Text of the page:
Three workers die manually cleaning drain in Pune's residential society
The three workers, aged 45, 35 and 28, die of suffocation in drainage chamber.
Three workers lost their lives after suffocating in the drainage chamber of a housing society in Pune Wagholi, early morning on Friday. While two of them had entered the drainage tank to manually clean it, a third person, who is known to be the security guard, lost his life after he entered to save the first two.
“Nitin Gond (45) and Satishkumar Chudahari (35) entered the drainage chamber at Solacia Phase II Housing Society at around 6 am. However, we believe they became unconscious because of the toxic gases in the chamber. Ganesh Bhalerao (28) entered then to save the two, however, he also lost his life,” said a fireman at the Wagholi Fire Station of the Pune Metropolitan Region Development Authority (PMRDA).
The fire department said that they were intimated of the incident at around 7 am. “We reached there immediately and tried to save the three,” he said.
SPO Vijay Mahajan and drivers Nitin Mane, Sandeep Shelke and Firemen Chetan Khamse, Mayur Gosavi, Tejas Dangre, Vikas Palave, Abhijeet Darade and Akshay Bagal carried out the operation. While the dead bodies of two of the three have deceased already been recovered, the third one was earlier missing.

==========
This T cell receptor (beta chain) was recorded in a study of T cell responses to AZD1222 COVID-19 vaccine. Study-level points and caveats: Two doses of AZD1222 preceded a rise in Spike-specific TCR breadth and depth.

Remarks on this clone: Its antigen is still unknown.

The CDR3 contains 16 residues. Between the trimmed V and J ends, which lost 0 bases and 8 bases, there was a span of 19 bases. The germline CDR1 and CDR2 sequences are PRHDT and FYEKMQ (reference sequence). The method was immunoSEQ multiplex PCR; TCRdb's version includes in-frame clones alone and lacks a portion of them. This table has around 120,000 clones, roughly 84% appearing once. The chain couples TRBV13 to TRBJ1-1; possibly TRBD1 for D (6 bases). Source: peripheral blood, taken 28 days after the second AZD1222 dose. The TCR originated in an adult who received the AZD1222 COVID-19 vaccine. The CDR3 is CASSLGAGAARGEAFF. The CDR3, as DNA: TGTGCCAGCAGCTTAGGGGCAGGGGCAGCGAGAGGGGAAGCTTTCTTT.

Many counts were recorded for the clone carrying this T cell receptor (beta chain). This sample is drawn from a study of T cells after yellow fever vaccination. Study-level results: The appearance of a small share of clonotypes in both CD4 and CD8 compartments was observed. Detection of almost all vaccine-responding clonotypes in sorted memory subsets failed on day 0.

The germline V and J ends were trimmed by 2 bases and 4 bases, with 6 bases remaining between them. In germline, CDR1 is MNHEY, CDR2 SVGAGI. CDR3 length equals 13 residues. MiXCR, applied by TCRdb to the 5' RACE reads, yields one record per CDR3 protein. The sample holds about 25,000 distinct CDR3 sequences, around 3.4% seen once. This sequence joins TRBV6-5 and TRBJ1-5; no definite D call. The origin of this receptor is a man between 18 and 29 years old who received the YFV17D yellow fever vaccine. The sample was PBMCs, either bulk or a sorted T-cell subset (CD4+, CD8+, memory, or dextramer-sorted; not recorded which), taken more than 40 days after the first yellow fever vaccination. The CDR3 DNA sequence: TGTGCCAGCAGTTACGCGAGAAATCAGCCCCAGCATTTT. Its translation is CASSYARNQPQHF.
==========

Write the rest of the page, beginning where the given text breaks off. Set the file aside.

“The firemen first recovered only two bodies, but the third one had become very difficult to find. They tried to remove as much sludge as possible to see if the body can be recovered. We were also considering sending jawans inside with breathing apparatus. However, the third body was recovered at around 11,” a fire department official said.
The Lonikand police have reached the spot and a probe has been initiated. When contacted, the official at the Lonikand Police Station said that the team was still at the location and no information could be given at the moment.
Manual cleaning of sewers and septic tanks is prohibited in India under the Employment of Manual Scavenging and Construction of Dry Latrines (Prohibition) Act, 1993 which was passed to ensure that the people who are indulged in this practice are not deprived of their right to live with human dignity. However, we see the activity rampant across the country, especially in cities, leading to several people dying on the job. Moreover, many underpaid sanitation workers across the city have no option but to take up the dehumanising work of septic cleaning, as their primary job hardly pays them enough to put two meals on the plate.
Earlier this year, four people had lost their lives after suffocating in a 10-12 feet deep septic tank in a residential building in Pune’s Loni Kalbhor.
“There are laws to prohibit these activities, we still see them happening around us. I believe, apart from the laws, educated people, aware citizens should see to it that they do not send people inside septic tanks. There are mechanical ways to clean drainages,” an official at the fire department said.